Note: This article was originally published on April 3, 2014
I’ve always enjoyed going for talk sessions. One of the best things about this particular role of mine now with Startup Village is the fact that I keep getting invited for college sessions. There is this practice of giving you something at the end of the session as a token of their appreciation. Well, I’m cool with this practice and appreciate and understand the fact that it a good gesture on the part of the college. But the key idea I wanted to highlight in this particular article is the need to rethink all these practices: both in its relevance and execution. My problem is with the way we end up adopting these practices just because this is how it has always been. My problem is with the reluctance to rethink the value in these practices by understanding and critically questioning why even such a practice existed in the first place.
Let me attempt to better clarify what I’m trying to say here in the context of the title of this article. I keep going to college sessions and then I get a token of appreciation at the end of the session. Now on almost all occasions, I have received some sort of a random decorative piece that could potentially go into a showcase. In some instances, it also contains the name or logo of the organisation as well. Now, as much as I appreciate the gesture, I don’t have any value (apart from the value in the gesture itself) for the items I receive. I don’t like these, I don’t have a showcase in which I can put these things in, I don’t retain these stuff with me and the most important of them all being that I don’t like carrying these stuff back with me. Just take a look at the memento that I received for a talk at a college in Thrissur, which incidentally also happens to be the college in which my sister did her pre degree course, and then you will get a better picture of what I am talking about.
Now, agreed that these are personal preferences. But that’s precisely my point! I willingly and happily accept invitations to such sessions and on the face of it, without any expectation of receiving anything (material) in return. And then in the name of showing gratitude, I’m provided me with something that I don’t like, that provides no value to me and more importantly again, inconvenience me. Inconvenience in the sense that now I have to carry this thing back with and figure out a way to store / dispose this. Imagine me having to carry back something like the one in the pic all the way back from Guwahati! (I had been to a talk at IIT Guwahati as well last year and they also provided me with an inconvenient token of gratitude)
Now I have highlighted the issue. I have also been giving some thought as to what could be a potential alternative to this “token of gratitude” situation. Denying the college the decision to give anything in return is also not the optimal way to go forward since forcing that option will also leave people engaged in the social transaction unhappy. Given a choice, I would be happier to receive a box of those 5 rupee Kit Kat’s or even just one Cadbury’s Dairy Milk bar over those inconvenient memorabilia that I so often end up with. Having said that, let me highlight the fact that there were some occasions I was happy with what I had received. Three infact. The times when I received books — I have an insatiable appetite for books!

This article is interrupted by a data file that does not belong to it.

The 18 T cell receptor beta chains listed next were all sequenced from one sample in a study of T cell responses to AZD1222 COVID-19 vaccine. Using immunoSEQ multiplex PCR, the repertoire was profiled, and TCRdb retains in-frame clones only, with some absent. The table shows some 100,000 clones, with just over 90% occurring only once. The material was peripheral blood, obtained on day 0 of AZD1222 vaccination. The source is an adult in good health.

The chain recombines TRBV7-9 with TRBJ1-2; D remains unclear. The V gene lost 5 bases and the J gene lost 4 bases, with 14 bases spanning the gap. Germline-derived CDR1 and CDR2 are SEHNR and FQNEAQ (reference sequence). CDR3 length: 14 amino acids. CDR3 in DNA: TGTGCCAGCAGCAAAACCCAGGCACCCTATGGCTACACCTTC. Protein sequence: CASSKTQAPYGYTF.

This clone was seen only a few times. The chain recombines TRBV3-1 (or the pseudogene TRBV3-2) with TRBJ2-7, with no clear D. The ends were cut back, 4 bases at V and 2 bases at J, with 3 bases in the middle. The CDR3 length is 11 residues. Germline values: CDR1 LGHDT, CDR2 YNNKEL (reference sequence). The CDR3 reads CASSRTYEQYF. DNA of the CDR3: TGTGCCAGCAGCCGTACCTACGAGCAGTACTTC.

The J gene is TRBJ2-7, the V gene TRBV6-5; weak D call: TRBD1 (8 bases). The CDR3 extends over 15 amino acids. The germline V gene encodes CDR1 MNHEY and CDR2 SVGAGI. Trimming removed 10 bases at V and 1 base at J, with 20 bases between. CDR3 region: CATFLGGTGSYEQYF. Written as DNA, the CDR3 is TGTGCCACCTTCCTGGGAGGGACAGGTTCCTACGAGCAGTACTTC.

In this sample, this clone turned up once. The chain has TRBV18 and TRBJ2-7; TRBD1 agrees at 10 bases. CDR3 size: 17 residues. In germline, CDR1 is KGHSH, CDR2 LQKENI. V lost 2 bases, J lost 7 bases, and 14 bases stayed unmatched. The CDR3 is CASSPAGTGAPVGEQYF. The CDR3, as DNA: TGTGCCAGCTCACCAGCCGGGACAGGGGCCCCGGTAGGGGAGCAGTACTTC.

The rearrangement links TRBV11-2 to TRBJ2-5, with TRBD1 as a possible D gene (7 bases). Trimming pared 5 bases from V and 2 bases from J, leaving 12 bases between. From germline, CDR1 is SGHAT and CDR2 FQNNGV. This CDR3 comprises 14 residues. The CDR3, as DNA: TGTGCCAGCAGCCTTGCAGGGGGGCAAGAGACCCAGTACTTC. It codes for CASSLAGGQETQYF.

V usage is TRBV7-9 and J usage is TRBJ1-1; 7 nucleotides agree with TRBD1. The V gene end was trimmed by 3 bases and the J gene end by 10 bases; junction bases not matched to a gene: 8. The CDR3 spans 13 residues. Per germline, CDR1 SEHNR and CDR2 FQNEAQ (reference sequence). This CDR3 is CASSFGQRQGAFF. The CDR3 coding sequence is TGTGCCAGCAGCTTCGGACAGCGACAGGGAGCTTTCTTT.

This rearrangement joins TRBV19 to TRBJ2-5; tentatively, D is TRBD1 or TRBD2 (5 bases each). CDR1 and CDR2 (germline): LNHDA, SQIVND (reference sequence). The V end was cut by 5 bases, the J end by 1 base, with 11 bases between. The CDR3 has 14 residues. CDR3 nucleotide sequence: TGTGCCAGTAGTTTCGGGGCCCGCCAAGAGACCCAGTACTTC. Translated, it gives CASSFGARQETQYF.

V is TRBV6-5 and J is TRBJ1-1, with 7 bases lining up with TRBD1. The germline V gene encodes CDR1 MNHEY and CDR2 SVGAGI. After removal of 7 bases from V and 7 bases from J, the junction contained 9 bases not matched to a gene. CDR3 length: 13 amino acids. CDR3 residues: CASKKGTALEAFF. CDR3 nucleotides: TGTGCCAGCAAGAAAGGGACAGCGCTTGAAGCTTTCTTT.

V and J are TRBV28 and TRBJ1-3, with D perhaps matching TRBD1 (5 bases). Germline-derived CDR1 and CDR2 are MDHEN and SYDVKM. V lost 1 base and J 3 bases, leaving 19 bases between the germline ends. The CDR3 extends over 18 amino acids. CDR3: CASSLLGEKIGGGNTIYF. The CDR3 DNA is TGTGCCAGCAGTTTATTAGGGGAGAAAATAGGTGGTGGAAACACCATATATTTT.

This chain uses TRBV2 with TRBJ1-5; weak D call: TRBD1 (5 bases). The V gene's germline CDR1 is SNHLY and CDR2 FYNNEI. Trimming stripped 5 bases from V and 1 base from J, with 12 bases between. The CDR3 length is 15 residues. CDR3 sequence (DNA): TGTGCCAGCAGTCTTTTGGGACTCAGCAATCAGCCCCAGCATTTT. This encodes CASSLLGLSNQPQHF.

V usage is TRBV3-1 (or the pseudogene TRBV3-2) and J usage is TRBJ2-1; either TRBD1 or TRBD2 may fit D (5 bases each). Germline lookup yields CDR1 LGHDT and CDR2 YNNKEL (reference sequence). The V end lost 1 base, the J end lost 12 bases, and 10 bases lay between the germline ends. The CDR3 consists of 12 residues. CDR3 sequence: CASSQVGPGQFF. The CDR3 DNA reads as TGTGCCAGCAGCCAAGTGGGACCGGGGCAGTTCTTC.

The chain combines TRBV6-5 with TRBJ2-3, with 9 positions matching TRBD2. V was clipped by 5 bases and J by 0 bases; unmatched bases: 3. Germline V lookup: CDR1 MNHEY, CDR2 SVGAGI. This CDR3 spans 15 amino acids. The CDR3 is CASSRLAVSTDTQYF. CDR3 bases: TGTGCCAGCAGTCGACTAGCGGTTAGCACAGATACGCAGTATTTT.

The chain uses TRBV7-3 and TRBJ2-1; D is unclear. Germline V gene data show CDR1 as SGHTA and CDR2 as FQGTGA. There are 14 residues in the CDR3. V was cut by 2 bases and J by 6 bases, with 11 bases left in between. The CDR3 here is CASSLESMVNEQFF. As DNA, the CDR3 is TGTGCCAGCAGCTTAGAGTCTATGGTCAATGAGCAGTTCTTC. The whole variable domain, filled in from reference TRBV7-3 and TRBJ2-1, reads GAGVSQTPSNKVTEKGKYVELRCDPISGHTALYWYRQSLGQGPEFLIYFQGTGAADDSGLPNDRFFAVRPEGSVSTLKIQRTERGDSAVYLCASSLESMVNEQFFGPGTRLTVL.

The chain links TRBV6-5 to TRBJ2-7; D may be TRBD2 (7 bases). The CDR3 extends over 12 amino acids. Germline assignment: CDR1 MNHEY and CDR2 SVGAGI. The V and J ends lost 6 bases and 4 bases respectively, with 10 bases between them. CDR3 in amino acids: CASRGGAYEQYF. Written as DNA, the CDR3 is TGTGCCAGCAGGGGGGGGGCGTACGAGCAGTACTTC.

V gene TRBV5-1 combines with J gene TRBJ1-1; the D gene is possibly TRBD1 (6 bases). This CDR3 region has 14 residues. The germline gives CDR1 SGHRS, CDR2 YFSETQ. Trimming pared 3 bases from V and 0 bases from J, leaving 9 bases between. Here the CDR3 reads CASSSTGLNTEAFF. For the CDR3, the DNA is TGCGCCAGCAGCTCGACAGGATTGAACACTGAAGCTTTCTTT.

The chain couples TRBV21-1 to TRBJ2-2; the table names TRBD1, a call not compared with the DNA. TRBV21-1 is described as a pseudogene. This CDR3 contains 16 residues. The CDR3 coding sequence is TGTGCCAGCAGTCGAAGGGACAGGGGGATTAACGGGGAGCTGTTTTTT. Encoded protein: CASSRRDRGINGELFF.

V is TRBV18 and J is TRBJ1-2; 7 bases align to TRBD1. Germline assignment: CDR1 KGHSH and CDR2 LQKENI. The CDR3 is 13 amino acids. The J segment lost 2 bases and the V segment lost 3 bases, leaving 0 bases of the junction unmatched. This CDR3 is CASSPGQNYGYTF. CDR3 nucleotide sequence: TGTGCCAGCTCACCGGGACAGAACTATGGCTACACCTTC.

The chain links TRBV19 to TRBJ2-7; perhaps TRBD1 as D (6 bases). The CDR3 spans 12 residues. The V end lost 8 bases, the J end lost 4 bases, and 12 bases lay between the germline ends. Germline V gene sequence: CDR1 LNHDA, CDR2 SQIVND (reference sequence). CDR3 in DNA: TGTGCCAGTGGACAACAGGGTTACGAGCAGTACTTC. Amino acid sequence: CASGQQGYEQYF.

The first book I received was one of PG Wodehouse. I don’t recall the event neither do I look forward to reading that book but I was happy that it was a book. The next book I received was at a Tata business meet that happened in Cochin for which I was invited as one of the panelists. They also gave me a book. It was a book that spoke about the Tata’s story though; but one of those non-fiction books nonetheless and hence scores high on relevance for me (I read non fiction books almost exclusively). The best instance was when I received this book from Murugappan of the Murgappa Group. The occasion was that they had invited me as a chief guest for the flagship events of CUMI. CUMI is one of the companies under the Murugappa Group and CuFest was the event.
It was the book titled Startup Nation. It’s the story that talks about Israel and it attempts to capture what made Israel one among the best technology innovations hubs in the world. So it was a book, a book that was relevant to my reading preferences, a book that would be good for my understanding in better executing my role at Startup Village and a book that was selected keeping all this in mind. Now this was really thoughtful. And the book also had a hand written personal message from Murugappan himself. Now this was something that meant a lot to me and provided value to me through and through.
The book with the handwritten note from Murugappan
Now in this case, it so happened that it was a book that I wished to read and its only fortunate that I had not read that book earlier. But there is no way that they could have figured that out. So this is what I was thinking. I will write a blog post to explicitly and proactively inform people with my thoughts and preferences on this memento citation. I can also include the list to my book reading list. (I was using a reading list app by Amazon on Linkedin which they subsequently stopped. Now I’m checking out Good reads as an alternative). That way I think everyone involved in the social transaction has a better understanding of each other’s preferences, while also retaining their individual right to exercise their own choice.